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Home Eurosurveillance Weekly Release  2006: Volume 11/ Issue 25 Article 3
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Eurosurveillance, Volume 11, Issue 25, 22 June 2006

Citation style for this article: Influenza team (ECDC). World avian influenza update: H5N1 could become endemic in Africa. Euro Surveill. 2006;11(25):pii=2979. Available online:

World avian influenza update: H5N1 could become endemic in Africa

Influenza team (, European Centre for Disease Surveillance and Control, Stockholm, Sweden

Since 2003, a stable variant of the H5N1 avian influenza virus has spread easily between various wild and domestic bird species in many locations worldwide. It has been demonstrated that where biosecurity is poor and disease control ineffective, these viruses can easily become endemic in domestic birds.

There has been much concern that H5N1 could form a pandemic strain. However it cannot be said whether or not the overall burden of circulating animal influenza viruses with some pandemic potential (such as H5 and H2) has increased and therefore whether the risk of a pandemic has actually increased. No H5 virus is known to have adapted to humans in the past, and other viruses, such as low pathogenic H2 and H3 viruses, may represent greater threats, because they have formed the basis of pandemic strains. Exposure of humans to H5N1 viruses has probably increased considerably in recent months, for example in Africa. This exposure may increase the probability of H5N1 recombination with human or other influenza viruses although this does not necessarily change the pandemic potential of H5N1 viruses [1].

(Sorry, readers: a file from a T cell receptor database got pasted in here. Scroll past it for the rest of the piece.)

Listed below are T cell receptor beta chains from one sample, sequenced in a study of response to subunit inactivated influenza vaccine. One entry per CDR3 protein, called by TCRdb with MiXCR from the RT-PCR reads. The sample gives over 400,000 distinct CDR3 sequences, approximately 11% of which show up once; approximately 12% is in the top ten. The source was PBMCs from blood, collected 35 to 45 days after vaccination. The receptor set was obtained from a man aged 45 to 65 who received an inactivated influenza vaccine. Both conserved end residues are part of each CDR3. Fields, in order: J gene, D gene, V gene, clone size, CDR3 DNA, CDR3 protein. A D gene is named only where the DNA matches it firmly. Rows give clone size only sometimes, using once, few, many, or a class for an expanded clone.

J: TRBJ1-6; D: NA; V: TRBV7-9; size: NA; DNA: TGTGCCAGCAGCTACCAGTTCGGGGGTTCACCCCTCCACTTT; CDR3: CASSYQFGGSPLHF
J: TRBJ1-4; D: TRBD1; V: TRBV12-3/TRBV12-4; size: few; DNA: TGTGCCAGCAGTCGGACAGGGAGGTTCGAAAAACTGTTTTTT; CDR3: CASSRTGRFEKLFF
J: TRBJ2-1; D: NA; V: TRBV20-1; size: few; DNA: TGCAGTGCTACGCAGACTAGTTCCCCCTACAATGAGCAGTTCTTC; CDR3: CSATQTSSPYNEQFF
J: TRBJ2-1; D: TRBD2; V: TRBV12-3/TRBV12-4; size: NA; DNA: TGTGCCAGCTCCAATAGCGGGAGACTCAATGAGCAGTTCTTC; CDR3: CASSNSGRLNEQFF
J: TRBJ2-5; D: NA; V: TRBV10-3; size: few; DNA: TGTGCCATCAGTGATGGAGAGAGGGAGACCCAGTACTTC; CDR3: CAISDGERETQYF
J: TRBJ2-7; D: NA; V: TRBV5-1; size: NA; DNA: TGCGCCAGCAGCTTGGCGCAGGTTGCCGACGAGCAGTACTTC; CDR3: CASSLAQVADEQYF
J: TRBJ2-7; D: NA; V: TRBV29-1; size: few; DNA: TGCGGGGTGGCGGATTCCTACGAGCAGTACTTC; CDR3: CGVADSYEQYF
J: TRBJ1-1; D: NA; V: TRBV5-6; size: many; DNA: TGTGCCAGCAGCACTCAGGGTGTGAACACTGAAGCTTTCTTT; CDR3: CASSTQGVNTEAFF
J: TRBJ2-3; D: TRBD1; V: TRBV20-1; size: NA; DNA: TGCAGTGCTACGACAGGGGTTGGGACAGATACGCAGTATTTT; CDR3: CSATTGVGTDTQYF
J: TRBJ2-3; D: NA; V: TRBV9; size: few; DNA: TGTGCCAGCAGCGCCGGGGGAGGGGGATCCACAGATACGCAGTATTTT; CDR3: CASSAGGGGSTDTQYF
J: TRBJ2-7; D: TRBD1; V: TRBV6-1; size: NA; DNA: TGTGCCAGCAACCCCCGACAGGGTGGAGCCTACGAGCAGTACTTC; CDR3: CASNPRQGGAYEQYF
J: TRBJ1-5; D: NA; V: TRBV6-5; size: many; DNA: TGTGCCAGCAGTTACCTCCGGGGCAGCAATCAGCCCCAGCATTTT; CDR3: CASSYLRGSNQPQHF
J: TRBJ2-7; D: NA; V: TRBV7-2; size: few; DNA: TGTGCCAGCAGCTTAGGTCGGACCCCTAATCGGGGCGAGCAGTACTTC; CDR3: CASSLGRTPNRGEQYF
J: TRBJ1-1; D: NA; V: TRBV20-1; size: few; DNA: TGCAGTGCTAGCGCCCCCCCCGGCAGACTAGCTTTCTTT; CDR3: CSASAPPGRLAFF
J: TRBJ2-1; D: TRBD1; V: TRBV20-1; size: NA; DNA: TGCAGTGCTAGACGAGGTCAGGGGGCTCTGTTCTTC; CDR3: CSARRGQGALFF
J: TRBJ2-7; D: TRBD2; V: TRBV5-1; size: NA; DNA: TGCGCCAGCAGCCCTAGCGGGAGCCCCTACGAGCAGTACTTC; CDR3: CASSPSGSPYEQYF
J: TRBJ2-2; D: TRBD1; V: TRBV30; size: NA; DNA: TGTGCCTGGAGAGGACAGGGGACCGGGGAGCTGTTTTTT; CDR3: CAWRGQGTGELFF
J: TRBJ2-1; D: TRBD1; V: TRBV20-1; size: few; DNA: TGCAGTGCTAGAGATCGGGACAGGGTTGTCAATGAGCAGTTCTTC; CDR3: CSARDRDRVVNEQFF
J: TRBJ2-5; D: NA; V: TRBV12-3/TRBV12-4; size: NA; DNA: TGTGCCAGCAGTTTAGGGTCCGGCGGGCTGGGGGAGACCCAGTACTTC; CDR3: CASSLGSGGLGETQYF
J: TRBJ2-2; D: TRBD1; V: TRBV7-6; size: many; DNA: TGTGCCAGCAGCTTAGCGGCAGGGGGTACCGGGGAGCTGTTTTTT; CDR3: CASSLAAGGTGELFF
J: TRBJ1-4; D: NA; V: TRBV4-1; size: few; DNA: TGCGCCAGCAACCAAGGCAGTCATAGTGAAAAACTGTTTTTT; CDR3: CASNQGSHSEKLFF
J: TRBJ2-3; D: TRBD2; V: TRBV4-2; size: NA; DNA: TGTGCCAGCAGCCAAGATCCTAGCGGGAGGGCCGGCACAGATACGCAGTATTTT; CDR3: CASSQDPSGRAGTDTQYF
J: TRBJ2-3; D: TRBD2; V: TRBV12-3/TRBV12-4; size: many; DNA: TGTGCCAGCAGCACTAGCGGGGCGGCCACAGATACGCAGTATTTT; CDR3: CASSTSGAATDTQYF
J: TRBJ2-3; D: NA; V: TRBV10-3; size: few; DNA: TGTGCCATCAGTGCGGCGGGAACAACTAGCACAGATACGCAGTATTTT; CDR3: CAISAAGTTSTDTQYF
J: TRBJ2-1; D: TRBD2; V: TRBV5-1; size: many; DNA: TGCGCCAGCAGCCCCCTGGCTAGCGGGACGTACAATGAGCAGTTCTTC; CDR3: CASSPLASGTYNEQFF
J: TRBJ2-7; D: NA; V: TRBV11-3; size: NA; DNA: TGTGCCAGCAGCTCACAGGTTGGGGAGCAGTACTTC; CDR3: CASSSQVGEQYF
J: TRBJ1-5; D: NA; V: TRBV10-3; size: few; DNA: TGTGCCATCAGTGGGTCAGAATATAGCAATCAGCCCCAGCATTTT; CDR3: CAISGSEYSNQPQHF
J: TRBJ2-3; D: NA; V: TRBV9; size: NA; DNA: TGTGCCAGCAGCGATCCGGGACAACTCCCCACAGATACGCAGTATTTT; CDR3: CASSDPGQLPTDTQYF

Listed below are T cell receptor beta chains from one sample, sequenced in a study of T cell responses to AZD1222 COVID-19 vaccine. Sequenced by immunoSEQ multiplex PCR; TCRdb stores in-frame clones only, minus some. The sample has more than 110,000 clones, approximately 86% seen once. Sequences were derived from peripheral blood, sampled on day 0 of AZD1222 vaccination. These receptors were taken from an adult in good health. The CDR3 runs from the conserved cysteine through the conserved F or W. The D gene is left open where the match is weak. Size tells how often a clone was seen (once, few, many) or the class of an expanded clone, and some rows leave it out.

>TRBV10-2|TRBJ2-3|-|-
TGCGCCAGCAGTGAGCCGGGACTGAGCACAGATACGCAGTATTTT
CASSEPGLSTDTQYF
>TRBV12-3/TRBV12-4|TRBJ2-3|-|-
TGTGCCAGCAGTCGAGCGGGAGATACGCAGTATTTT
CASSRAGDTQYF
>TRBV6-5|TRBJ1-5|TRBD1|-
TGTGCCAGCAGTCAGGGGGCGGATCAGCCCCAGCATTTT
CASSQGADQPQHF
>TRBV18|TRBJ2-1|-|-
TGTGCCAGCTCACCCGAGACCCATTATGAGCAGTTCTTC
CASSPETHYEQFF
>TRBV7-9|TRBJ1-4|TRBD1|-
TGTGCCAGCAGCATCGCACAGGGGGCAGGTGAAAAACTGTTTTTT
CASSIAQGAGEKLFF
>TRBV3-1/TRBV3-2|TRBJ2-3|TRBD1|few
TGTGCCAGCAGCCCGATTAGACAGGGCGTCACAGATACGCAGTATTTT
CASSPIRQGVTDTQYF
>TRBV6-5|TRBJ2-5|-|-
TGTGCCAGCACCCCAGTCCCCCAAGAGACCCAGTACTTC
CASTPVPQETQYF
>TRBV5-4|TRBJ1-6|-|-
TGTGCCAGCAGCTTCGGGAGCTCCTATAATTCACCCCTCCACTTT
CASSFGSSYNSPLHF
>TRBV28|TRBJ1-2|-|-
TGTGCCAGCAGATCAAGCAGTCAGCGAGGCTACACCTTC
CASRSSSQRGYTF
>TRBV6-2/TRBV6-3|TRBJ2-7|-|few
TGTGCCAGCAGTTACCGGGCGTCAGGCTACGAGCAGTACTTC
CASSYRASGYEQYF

Knowledge of how humans are infected, the real level of human to human transmission, the spectrum of disease presentation and the effectiveness of treatment remains scanty. Human outbreaks of H5N1 have generally been incompletely investigated, although there have been some improvements recently, notably the investigation of the outbreak in north Sumatra [2].

Human to human transmission is known to have occurred, but there is no evidence that transmission has become more efficient. All the human to human infections with H5N1 to date seem not to have transmitted on further, or at least they have not led to any prolonged or expanding chains of infection [2,3]. Therefore, although the case fatality rate for human infection remains high, (around 57% for cases reported to WHO with no suggestion of any changes over time [4]It seems that H5N1 avian viruses remain poorly adapted to humans. That is given a high dose viral challenge and perhaps some genetic host susceptibility the viruses can infect humans, where they are then lethally pathogenic, but that then there is little transmission on to other humans.

Surveillance for H5N1 cases in humans is becoming harder where poultry immunisation is widely but imperfectly implemented, because the marker of local poultry deaths for human case detection is being lost. Declines in the number of sporadic human cases in countries with poultry vaccination programmes should therefore be interpreted cautiously. It is also unclear whether large scale poultry vaccination programmes increase or decrease the overall human population exposure to H5N1 viruses. The potential impact on human health of poorly implemented poultry vaccination and experimental poultry vaccines needs to be carefully considered.